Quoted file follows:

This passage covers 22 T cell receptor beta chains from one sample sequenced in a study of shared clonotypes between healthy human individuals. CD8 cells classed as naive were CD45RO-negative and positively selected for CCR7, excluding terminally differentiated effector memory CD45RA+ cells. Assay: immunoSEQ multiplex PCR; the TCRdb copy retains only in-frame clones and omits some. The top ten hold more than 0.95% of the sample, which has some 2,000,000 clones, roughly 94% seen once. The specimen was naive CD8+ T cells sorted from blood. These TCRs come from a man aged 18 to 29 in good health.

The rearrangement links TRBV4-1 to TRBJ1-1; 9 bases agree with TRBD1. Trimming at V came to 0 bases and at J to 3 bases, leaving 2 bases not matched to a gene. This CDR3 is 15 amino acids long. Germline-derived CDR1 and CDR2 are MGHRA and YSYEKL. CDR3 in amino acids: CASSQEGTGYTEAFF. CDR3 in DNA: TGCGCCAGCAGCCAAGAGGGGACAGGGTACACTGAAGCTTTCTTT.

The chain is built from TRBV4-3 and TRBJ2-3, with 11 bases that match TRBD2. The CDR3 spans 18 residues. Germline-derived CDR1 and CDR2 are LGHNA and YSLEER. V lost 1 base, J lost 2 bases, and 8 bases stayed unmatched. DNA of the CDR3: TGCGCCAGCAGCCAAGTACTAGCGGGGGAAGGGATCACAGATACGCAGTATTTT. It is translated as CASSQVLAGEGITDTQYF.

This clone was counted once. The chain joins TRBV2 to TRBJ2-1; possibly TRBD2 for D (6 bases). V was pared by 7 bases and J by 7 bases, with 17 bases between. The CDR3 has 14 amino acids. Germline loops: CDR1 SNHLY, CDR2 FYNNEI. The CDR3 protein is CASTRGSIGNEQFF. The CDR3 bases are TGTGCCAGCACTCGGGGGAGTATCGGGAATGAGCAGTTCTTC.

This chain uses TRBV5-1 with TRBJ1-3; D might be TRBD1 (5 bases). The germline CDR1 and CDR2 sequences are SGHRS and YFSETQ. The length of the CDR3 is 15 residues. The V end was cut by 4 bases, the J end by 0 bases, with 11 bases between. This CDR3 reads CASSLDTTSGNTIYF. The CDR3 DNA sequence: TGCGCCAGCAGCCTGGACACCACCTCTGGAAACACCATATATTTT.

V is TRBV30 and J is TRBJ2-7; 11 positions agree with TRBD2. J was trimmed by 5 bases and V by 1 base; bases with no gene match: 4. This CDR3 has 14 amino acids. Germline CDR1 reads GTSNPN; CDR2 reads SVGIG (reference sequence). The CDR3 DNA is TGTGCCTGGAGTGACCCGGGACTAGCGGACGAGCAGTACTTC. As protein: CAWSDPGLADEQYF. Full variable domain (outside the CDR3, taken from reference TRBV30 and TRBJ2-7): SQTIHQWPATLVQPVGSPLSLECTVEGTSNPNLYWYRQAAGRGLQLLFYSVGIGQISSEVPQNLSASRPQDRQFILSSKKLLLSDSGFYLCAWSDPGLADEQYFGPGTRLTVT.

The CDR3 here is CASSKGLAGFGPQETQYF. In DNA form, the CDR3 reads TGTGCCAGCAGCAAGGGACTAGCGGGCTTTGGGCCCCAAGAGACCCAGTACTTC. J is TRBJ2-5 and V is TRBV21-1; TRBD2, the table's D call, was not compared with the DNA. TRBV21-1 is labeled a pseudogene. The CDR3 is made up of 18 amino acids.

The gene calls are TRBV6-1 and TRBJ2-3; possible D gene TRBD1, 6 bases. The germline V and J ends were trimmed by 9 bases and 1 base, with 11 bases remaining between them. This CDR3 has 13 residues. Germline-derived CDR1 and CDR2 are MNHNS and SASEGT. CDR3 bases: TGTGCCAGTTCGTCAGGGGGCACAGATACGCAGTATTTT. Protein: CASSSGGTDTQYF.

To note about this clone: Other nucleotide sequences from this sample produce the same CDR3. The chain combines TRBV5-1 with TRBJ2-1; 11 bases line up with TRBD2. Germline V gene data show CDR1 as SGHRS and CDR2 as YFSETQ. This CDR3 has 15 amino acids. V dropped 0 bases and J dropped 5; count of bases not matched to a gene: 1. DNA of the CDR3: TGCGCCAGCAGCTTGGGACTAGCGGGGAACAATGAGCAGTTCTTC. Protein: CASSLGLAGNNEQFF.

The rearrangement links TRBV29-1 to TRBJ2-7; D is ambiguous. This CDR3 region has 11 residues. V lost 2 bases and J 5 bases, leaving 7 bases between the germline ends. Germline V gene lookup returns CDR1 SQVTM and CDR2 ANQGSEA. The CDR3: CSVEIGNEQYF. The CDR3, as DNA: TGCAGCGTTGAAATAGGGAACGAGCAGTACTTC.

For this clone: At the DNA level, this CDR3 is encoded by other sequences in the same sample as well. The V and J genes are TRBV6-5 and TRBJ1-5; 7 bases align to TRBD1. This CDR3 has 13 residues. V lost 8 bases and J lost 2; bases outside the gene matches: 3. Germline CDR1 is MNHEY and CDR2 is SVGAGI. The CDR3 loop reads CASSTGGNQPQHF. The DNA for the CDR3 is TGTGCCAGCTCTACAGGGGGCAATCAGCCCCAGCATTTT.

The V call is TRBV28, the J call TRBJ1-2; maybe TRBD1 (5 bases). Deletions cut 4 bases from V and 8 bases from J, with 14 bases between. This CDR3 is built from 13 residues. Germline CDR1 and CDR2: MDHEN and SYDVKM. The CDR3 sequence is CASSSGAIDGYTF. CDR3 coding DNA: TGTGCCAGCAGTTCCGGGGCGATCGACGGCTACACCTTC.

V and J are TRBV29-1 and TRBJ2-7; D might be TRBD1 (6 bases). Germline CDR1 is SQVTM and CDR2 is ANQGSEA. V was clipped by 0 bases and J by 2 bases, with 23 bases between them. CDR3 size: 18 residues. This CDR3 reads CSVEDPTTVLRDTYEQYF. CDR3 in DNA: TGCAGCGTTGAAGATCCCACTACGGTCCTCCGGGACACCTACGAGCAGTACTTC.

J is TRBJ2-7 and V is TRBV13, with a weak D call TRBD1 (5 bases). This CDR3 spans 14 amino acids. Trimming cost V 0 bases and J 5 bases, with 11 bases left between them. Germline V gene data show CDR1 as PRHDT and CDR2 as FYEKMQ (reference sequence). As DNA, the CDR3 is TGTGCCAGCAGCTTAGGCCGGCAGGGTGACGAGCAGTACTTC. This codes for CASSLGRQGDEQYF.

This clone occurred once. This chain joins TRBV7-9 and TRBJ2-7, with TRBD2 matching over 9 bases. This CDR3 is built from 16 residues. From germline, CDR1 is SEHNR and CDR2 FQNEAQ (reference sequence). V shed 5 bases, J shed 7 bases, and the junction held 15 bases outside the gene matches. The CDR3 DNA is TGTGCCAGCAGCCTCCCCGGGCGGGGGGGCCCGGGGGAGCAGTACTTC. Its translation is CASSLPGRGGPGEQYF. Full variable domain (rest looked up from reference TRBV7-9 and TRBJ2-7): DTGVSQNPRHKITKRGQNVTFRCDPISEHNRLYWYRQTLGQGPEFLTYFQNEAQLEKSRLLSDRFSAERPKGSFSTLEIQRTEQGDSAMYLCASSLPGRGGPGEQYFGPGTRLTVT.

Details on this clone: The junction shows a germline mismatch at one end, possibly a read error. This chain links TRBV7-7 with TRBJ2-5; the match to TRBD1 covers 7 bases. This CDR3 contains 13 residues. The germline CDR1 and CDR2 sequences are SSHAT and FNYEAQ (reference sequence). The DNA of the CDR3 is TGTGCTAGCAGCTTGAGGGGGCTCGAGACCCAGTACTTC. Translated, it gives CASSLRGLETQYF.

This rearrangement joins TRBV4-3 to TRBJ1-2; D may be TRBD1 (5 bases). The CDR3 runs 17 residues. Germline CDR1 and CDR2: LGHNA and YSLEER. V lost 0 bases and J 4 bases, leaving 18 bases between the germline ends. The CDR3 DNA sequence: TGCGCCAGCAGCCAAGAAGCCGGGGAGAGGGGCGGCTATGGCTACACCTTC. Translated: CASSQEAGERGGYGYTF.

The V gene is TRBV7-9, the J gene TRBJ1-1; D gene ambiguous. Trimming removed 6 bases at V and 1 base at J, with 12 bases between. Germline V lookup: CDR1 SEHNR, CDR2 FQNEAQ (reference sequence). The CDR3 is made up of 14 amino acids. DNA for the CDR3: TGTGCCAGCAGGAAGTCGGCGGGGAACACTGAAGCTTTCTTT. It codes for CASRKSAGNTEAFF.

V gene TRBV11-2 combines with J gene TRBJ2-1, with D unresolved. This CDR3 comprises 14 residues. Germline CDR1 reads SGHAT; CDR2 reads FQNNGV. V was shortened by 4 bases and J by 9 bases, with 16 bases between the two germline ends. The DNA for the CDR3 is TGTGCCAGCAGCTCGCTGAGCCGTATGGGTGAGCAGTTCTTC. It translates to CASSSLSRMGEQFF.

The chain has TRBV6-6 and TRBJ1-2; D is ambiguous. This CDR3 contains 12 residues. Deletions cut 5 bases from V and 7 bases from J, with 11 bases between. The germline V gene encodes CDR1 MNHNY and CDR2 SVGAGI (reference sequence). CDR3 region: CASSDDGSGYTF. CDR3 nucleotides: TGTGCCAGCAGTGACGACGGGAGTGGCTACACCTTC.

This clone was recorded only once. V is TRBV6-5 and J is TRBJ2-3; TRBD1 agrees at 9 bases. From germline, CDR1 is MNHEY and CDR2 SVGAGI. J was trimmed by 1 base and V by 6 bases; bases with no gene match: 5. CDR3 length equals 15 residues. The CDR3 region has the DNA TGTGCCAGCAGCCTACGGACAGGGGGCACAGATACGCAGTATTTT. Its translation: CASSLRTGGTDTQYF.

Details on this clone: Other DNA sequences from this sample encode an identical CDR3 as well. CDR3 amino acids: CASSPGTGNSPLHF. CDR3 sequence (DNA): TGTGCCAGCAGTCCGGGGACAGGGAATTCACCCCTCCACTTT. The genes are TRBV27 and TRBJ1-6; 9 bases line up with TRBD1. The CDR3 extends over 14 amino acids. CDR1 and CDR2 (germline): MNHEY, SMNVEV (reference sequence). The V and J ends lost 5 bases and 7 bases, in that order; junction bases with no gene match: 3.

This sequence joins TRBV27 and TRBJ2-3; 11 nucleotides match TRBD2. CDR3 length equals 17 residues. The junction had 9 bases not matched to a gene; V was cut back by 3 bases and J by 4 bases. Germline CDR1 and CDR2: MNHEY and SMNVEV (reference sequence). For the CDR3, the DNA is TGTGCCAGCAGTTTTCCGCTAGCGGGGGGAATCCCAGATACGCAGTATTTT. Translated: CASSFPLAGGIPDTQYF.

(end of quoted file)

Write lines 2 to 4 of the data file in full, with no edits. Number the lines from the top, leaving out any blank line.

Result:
The rearrangement links TRBV4-1 to TRBJ1-1; 9 bases agree with TRBD1. Trimming at V came to 0 bases and at J to 3 bases, leaving 2 bases not matched to a gene. This CDR3 is 15 amino acids long. Germline-derived CDR1 and CDR2 are MGHRA and YSYEKL. CDR3 in amino acids: CASSQEGTGYTEAFF. CDR3 in DNA: TGCGCCAGCAGCCAAGAGGGGACAGGGTACACTGAAGCTTTCTTT.

The chain is built from TRBV4-3 and TRBJ2-3, with 11 bases that match TRBD2. The CDR3 spans 18 residues. Germline-derived CDR1 and CDR2 are LGHNA and YSLEER. V lost 1 base, J lost 2 bases, and 8 bases stayed unmatched. DNA of the CDR3: TGCGCCAGCAGCCAAGTACTAGCGGGGGAAGGGATCACAGATACGCAGTATTTT. It is translated as CASSQVLAGEGITDTQYF.

This clone was counted once. The chain joins TRBV2 to TRBJ2-1; possibly TRBD2 for D (6 bases). V was pared by 7 bases and J by 7 bases, with 17 bases between. The CDR3 has 14 amino acids. Germline loops: CDR1 SNHLY, CDR2 FYNNEI. The CDR3 protein is CASTRGSIGNEQFF. The CDR3 bases are TGTGCCAGCACTCGGGGGAGTATCGGGAATGAGCAGTTCTTC.